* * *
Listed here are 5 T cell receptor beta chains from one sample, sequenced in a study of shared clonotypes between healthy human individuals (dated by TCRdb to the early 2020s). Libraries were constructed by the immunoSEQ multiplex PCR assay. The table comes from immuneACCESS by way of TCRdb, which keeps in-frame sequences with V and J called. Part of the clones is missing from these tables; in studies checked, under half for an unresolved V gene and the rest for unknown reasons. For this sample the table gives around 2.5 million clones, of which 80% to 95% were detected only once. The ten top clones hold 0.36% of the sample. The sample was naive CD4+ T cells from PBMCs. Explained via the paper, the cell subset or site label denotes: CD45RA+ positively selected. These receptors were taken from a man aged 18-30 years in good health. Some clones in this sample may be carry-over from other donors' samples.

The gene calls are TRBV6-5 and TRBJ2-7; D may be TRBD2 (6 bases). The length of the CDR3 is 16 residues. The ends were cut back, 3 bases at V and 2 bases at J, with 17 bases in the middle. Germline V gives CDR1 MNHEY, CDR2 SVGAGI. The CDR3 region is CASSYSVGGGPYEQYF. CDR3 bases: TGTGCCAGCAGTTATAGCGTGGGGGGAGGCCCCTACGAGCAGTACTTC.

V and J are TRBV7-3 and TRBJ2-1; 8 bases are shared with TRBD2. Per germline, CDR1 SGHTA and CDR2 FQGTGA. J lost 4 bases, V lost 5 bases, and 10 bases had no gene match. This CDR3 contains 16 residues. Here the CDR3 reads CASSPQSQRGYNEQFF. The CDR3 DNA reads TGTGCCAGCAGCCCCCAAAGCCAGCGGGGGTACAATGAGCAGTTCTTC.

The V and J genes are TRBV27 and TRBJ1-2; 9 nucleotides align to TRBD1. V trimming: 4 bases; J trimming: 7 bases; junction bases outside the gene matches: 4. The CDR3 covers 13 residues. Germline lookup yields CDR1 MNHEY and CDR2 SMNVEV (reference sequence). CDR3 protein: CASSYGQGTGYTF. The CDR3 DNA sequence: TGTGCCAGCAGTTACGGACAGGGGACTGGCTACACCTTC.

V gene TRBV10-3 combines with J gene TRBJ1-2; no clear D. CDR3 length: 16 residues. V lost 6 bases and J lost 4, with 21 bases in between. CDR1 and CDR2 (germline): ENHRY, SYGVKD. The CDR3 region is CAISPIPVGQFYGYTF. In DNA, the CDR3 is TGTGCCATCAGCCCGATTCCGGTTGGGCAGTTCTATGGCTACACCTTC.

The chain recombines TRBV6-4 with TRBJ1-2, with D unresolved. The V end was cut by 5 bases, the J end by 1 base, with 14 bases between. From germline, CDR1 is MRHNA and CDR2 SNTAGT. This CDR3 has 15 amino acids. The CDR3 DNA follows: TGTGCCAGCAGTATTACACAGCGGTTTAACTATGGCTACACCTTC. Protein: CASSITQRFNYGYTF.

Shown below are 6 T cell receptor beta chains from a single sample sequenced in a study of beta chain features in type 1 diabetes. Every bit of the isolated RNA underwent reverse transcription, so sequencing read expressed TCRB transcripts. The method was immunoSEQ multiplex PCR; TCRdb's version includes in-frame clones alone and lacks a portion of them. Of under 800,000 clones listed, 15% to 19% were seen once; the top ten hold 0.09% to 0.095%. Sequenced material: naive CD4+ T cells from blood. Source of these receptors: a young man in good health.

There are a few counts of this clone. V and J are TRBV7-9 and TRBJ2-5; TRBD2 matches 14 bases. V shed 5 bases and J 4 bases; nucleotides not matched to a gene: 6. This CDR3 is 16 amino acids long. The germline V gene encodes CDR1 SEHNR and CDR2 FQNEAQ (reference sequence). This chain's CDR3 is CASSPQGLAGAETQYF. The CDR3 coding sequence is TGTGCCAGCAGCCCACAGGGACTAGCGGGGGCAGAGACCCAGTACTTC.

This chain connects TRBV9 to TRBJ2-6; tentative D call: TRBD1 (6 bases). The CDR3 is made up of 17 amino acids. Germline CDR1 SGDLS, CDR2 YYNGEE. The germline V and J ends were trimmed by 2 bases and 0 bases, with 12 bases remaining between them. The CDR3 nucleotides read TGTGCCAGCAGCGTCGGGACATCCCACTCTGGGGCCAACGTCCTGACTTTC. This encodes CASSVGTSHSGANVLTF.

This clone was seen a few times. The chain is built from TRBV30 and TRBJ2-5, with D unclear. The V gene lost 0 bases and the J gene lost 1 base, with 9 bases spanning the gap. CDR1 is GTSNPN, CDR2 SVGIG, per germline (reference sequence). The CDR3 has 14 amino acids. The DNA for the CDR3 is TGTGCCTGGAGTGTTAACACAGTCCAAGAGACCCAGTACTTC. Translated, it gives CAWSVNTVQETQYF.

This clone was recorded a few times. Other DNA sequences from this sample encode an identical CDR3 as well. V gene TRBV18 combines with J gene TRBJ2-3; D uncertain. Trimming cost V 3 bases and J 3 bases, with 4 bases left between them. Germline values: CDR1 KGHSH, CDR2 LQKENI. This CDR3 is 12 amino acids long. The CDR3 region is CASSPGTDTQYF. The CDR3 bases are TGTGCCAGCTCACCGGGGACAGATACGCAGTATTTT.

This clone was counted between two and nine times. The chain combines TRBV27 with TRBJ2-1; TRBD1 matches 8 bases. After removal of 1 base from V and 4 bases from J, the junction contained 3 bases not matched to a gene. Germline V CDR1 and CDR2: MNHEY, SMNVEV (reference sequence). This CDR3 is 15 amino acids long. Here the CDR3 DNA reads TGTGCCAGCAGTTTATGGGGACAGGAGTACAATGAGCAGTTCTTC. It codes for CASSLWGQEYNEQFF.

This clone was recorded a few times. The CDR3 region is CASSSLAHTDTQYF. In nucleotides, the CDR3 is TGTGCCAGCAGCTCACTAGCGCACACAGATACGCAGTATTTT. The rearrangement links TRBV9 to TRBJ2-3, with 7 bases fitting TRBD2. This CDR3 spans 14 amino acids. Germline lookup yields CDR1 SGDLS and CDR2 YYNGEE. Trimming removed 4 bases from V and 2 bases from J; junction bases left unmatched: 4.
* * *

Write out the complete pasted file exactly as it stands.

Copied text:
Listed here are 5 T cell receptor beta chains from one sample, sequenced in a study of shared clonotypes between healthy human individuals (dated by TCRdb to the early 2020s). Libraries were constructed by the immunoSEQ multiplex PCR assay. The table comes from immuneACCESS by way of TCRdb, which keeps in-frame sequences with V and J called. Part of the clones is missing from these tables; in studies checked, under half for an unresolved V gene and the rest for unknown reasons. For this sample the table gives around 2.5 million clones, of which 80% to 95% were detected only once. The ten top clones hold 0.36% of the sample. The sample was naive CD4+ T cells from PBMCs. Explained via the paper, the cell subset or site label denotes: CD45RA+ positively selected. These receptors were taken from a man aged 18-30 years in good health. Some clones in this sample may be carry-over from other donors' samples.

The gene calls are TRBV6-5 and TRBJ2-7; D may be TRBD2 (6 bases). The length of the CDR3 is 16 residues. The ends were cut back, 3 bases at V and 2 bases at J, with 17 bases in the middle. Germline V gives CDR1 MNHEY, CDR2 SVGAGI. The CDR3 region is CASSYSVGGGPYEQYF. CDR3 bases: TGTGCCAGCAGTTATAGCGTGGGGGGAGGCCCCTACGAGCAGTACTTC.

V and J are TRBV7-3 and TRBJ2-1; 8 bases are shared with TRBD2. Per germline, CDR1 SGHTA and CDR2 FQGTGA. J lost 4 bases, V lost 5 bases, and 10 bases had no gene match. This CDR3 contains 16 residues. Here the CDR3 reads CASSPQSQRGYNEQFF. The CDR3 DNA reads TGTGCCAGCAGCCCCCAAAGCCAGCGGGGGTACAATGAGCAGTTCTTC.

The V and J genes are TRBV27 and TRBJ1-2; 9 nucleotides align to TRBD1. V trimming: 4 bases; J trimming: 7 bases; junction bases outside the gene matches: 4. The CDR3 covers 13 residues. Germline lookup yields CDR1 MNHEY and CDR2 SMNVEV (reference sequence). CDR3 protein: CASSYGQGTGYTF. The CDR3 DNA sequence: TGTGCCAGCAGTTACGGACAGGGGACTGGCTACACCTTC.

V gene TRBV10-3 combines with J gene TRBJ1-2; no clear D. CDR3 length: 16 residues. V lost 6 bases and J lost 4, with 21 bases in between. CDR1 and CDR2 (germline): ENHRY, SYGVKD. The CDR3 region is CAISPIPVGQFYGYTF. In DNA, the CDR3 is TGTGCCATCAGCCCGATTCCGGTTGGGCAGTTCTATGGCTACACCTTC.

The chain recombines TRBV6-4 with TRBJ1-2, with D unresolved. The V end was cut by 5 bases, the J end by 1 base, with 14 bases between. From germline, CDR1 is MRHNA and CDR2 SNTAGT. This CDR3 has 15 amino acids. The CDR3 DNA follows: TGTGCCAGCAGTATTACACAGCGGTTTAACTATGGCTACACCTTC. Protein: CASSITQRFNYGYTF.

Shown below are 6 T cell receptor beta chains from a single sample sequenced in a study of beta chain features in type 1 diabetes. Every bit of the isolated RNA underwent reverse transcription, so sequencing read expressed TCRB transcripts. The method was immunoSEQ multiplex PCR; TCRdb's version includes in-frame clones alone and lacks a portion of them. Of under 800,000 clones listed, 15% to 19% were seen once; the top ten hold 0.09% to 0.095%. Sequenced material: naive CD4+ T cells from blood. Source of these receptors: a young man in good health.

There are a few counts of this clone. V and J are TRBV7-9 and TRBJ2-5; TRBD2 matches 14 bases. V shed 5 bases and J 4 bases; nucleotides not matched to a gene: 6. This CDR3 is 16 amino acids long. The germline V gene encodes CDR1 SEHNR and CDR2 FQNEAQ (reference sequence). This chain's CDR3 is CASSPQGLAGAETQYF. The CDR3 coding sequence is TGTGCCAGCAGCCCACAGGGACTAGCGGGGGCAGAGACCCAGTACTTC.

This chain connects TRBV9 to TRBJ2-6; tentative D call: TRBD1 (6 bases). The CDR3 is made up of 17 amino acids. Germline CDR1 SGDLS, CDR2 YYNGEE. The germline V and J ends were trimmed by 2 bases and 0 bases, with 12 bases remaining between them. The CDR3 nucleotides read TGTGCCAGCAGCGTCGGGACATCCCACTCTGGGGCCAACGTCCTGACTTTC. This encodes CASSVGTSHSGANVLTF.

This clone was seen a few times. The chain is built from TRBV30 and TRBJ2-5, with D unclear. The V gene lost 0 bases and the J gene lost 1 base, with 9 bases spanning the gap. CDR1 is GTSNPN, CDR2 SVGIG, per germline (reference sequence). The CDR3 has 14 amino acids. The DNA for the CDR3 is TGTGCCTGGAGTGTTAACACAGTCCAAGAGACCCAGTACTTC. Translated, it gives CAWSVNTVQETQYF.

This clone was recorded a few times. Other DNA sequences from this sample encode an identical CDR3 as well. V gene TRBV18 combines with J gene TRBJ2-3; D uncertain. Trimming cost V 3 bases and J 3 bases, with 4 bases left between them. Germline values: CDR1 KGHSH, CDR2 LQKENI. This CDR3 is 12 amino acids long. The CDR3 region is CASSPGTDTQYF. The CDR3 bases are TGTGCCAGCTCACCGGGGACAGATACGCAGTATTTT.

This clone was counted between two and nine times. The chain combines TRBV27 with TRBJ2-1; TRBD1 matches 8 bases. After removal of 1 base from V and 4 bases from J, the junction contained 3 bases not matched to a gene. Germline V CDR1 and CDR2: MNHEY, SMNVEV (reference sequence). This CDR3 is 15 amino acids long. Here the CDR3 DNA reads TGTGCCAGCAGTTTATGGGGACAGGAGTACAATGAGCAGTTCTTC. It codes for CASSLWGQEYNEQFF.

This clone was recorded a few times. The CDR3 region is CASSSLAHTDTQYF. In nucleotides, the CDR3 is TGTGCCAGCAGCTCACTAGCGCACACAGATACGCAGTATTTT. The rearrangement links TRBV9 to TRBJ2-3, with 7 bases fitting TRBD2. This CDR3 spans 14 amino acids. Germline lookup yields CDR1 SGDLS and CDR2 YYNGEE. Trimming removed 4 bases from V and 2 bases from J; junction bases left unmatched: 4.